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    $\begingroup$ You could also think of material (sand draining a glass, or even water draining a tank). Technically this is noncontinuous since individual atoms exist. But at 6.022 times 10^23 molecules/mole (e.g. 18 g of water), I think we can agree the abstraction is irrelevant and the measurement error is much higher than a single molecule of water. I mean...for that matter do you worry about diffraction of golf balls in flight or treat them under Newtonian mechanics? $\endgroup$ Apr 1, 2023 at 21:47

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Shades of Zeno:

https://en.wikipedia.org/wiki/Zeno%27s_paradoxes

And I don't think your confusion really has to do with calculus per se, but with the definition of speed (or velocity if we are using vectors). Even in a non calculus based physics, we can look at time/distance/speed/acceleration with various algebraic formulas. Calculus enables us to understand the relation of speed and acceleration and the like, better. But it's not required to understand speed itself.

Constant speed at less than a full time interval:

Per [thingie], does not mean you have to have at least one of them. Like if I do a ten minute trip (to keep it simple, assume constant speed, 10 miles covered in ten minutes), does that mean I didn't have a speed expressible in miles per hour? Can I get out of the a ticket? Or is my speed 60 miles per hour, even though I went less than one?

Speed as a function of time (non-constant):

Like if I drop a rock (in a vacuum), the velocity is -gt.

https://en.wikipedia.org/wiki/Free_fall#Uniform_gravitational_field_without_air_resistance

In this case, the speed is not constant, is changing. But that doesn't mean it doesn't have an actual value at certain points.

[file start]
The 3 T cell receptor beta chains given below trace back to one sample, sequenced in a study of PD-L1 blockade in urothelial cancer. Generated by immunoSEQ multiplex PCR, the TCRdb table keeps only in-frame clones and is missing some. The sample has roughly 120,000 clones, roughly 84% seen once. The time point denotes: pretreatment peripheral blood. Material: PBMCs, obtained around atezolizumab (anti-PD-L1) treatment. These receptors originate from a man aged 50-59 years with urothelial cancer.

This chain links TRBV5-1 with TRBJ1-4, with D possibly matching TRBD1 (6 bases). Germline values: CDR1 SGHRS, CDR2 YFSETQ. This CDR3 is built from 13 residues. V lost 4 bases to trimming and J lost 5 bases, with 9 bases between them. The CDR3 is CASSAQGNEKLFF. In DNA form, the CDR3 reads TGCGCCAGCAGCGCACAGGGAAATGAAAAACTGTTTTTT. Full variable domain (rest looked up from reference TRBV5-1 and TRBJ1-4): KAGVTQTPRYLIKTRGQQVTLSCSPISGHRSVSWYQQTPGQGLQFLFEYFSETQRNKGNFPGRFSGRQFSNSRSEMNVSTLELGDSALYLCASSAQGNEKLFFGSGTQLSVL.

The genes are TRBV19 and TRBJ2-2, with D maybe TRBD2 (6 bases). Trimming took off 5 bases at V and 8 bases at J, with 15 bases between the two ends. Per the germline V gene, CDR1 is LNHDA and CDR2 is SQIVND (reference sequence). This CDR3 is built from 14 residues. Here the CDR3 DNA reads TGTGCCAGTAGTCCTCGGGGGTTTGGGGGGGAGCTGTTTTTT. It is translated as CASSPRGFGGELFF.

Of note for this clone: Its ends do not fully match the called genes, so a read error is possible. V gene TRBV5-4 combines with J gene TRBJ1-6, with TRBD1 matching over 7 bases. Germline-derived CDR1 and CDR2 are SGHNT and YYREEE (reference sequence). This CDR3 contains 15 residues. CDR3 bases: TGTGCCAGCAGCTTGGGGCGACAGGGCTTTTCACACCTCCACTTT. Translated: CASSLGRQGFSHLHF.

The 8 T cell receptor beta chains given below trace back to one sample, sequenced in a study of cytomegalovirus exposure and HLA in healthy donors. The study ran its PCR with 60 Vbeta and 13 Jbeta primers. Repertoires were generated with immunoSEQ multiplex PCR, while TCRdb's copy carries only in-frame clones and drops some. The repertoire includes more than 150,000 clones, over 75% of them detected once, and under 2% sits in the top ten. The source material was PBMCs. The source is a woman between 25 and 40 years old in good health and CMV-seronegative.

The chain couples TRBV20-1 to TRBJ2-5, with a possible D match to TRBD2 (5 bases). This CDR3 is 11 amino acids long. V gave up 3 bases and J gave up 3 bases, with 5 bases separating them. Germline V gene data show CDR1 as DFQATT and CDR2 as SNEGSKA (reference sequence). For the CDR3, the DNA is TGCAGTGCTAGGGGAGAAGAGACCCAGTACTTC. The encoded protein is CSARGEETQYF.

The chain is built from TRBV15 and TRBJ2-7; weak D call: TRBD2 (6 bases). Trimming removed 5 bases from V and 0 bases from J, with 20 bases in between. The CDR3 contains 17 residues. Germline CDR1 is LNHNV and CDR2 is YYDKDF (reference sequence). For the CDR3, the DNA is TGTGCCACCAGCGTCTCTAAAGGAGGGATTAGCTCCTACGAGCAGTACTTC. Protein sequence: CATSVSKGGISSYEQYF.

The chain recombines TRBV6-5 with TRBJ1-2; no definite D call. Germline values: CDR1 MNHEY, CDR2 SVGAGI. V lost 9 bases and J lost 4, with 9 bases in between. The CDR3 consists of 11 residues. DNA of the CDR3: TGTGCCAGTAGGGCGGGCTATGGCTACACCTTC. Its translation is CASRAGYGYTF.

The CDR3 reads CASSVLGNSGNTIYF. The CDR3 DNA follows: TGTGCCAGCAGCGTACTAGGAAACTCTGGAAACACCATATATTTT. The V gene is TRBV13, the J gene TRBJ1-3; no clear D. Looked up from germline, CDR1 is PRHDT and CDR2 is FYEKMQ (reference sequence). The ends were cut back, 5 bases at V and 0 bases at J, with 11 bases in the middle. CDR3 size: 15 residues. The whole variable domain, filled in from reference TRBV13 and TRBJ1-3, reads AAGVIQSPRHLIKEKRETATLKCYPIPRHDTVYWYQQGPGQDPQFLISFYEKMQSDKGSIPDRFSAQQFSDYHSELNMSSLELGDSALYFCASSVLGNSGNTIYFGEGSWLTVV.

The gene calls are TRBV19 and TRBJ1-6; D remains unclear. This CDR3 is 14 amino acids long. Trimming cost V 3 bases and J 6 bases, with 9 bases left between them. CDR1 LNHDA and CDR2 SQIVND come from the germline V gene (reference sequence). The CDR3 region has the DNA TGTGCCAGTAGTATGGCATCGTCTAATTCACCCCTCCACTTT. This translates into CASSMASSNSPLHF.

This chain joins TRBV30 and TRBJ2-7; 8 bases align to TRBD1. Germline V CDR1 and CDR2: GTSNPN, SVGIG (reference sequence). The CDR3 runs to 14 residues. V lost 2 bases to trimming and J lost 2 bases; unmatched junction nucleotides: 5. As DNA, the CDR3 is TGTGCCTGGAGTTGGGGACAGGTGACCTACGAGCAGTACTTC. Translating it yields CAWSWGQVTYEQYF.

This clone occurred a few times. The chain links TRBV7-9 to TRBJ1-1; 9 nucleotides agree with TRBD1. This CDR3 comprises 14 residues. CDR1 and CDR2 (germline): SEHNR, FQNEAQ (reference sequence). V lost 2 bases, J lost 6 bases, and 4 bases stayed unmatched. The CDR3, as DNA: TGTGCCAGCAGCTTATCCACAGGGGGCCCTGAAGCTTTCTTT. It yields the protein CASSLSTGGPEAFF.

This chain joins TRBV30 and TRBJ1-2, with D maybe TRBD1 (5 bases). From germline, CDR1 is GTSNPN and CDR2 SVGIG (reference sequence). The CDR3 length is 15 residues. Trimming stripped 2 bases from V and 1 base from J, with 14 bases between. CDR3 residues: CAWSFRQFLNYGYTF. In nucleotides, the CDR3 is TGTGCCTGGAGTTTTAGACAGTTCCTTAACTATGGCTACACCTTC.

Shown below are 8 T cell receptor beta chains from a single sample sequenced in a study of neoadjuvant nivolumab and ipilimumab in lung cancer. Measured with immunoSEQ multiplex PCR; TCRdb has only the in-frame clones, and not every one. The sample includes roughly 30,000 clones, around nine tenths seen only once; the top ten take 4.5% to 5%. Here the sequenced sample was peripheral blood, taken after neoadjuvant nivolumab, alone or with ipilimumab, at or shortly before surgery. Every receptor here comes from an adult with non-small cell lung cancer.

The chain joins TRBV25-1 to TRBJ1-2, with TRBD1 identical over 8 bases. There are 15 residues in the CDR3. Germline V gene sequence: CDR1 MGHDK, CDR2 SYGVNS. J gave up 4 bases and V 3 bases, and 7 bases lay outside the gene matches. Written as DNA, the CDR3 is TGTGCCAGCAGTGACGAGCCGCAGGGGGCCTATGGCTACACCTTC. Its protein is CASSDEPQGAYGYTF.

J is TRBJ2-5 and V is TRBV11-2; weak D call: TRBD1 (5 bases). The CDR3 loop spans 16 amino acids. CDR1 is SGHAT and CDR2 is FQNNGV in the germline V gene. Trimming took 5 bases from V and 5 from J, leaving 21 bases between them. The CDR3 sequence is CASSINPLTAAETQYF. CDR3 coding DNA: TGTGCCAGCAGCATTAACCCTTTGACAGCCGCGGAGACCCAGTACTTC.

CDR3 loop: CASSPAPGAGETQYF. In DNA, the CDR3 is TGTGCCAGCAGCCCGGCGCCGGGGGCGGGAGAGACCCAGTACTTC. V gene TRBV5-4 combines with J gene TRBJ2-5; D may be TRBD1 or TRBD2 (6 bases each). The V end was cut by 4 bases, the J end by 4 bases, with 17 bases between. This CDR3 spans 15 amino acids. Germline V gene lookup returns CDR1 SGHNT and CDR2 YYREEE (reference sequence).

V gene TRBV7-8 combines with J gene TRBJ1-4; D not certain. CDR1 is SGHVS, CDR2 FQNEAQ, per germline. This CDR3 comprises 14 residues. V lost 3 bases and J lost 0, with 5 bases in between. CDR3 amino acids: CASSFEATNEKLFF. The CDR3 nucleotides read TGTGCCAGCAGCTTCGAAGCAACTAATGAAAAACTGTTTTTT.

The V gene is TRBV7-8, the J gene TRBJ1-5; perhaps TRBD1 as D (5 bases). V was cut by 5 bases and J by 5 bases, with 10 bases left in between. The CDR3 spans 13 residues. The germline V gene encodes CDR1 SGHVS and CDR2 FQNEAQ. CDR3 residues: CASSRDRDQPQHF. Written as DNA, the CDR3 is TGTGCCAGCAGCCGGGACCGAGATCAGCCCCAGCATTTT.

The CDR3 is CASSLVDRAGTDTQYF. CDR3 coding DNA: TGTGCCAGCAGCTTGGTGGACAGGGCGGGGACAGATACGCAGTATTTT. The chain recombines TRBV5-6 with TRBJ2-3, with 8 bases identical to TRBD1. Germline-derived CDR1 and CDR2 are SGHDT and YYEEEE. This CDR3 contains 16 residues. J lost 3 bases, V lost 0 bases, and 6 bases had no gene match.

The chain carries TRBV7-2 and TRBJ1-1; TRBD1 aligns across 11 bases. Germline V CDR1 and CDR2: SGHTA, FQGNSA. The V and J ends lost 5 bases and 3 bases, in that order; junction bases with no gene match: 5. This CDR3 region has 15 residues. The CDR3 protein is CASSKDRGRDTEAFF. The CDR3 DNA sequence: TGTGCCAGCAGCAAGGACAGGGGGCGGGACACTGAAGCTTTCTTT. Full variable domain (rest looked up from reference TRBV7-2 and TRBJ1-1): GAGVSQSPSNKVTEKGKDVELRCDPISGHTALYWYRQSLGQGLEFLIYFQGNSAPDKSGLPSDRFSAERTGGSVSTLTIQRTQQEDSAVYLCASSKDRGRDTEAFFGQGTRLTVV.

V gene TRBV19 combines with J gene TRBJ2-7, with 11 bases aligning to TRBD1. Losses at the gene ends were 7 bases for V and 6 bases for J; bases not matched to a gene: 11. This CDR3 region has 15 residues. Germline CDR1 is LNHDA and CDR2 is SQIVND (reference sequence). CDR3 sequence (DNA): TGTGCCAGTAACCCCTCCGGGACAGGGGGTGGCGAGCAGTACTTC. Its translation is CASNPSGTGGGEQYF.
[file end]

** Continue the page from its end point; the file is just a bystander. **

Or consider driving. Unless you are doing a long trip on the highway, there's a good chance your speed is non-constant the whole time. But that doesn't mean there wasn't an instantaneous speed. Just look at the dashboard.

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  • $\begingroup$ Thanks for your response. You are correct, the confusion is not with calculus, it is with how to interpret a calculus concept in real phenomena. In particular, what is the meaning of $f^\prime(3)=8$ in the above example? $\endgroup$ Mar 31, 2023 at 22:14
  • $\begingroup$ Consider the dropped ball example. Acceleration is constant versus time. Velocity is linear versus time. And position is quadratic versus time. Yes, a couple microseconds after 3 seconds, the speed will be a little different. But that's how continuous (ly varying) functions work. Even just algebraically. Again, I think you are just getting trapped up in the Zeno paradox of motion, maybe a slightly different version of it. $\endgroup$ Mar 31, 2023 at 22:18
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    $\begingroup$ Um...in your example, if speed is 8 m/s at time 3, then it is EXACTLY .008m/millisecond. Not approximately. Exactly. That's how unit conversions work. Regardless if it's an instantaneous speed (i.e. a speed that is varying over time) or constant. 8 meters/second times (second/1000 milliseconds) =.008 meters per millisecond. $\endgroup$ Mar 31, 2023 at 22:35
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    $\begingroup$ You are correct. I see where the confusion was. I have edited the question. But you have answered my question. $\endgroup$ Mar 31, 2023 at 23:23
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Chunky vs. smooth

In mathematics education literature, the concept of an instantaneous rate of change has been described in terms of "chunky images of change" vs. "smooth images of change," borrowing the language of Castillo-Garsow et al.

Chunky images of change involve imagining change as occurring in completed chunks. Two features characterize chunky images of change: a unit chunk whose repetition makes up the variation, and the lack of an image of variation within the unit chunk. Therefore, ongoing change is generated by a sequence of equal-sized chunks, and this makes measuring change essentially about counting how many chunks have occurred.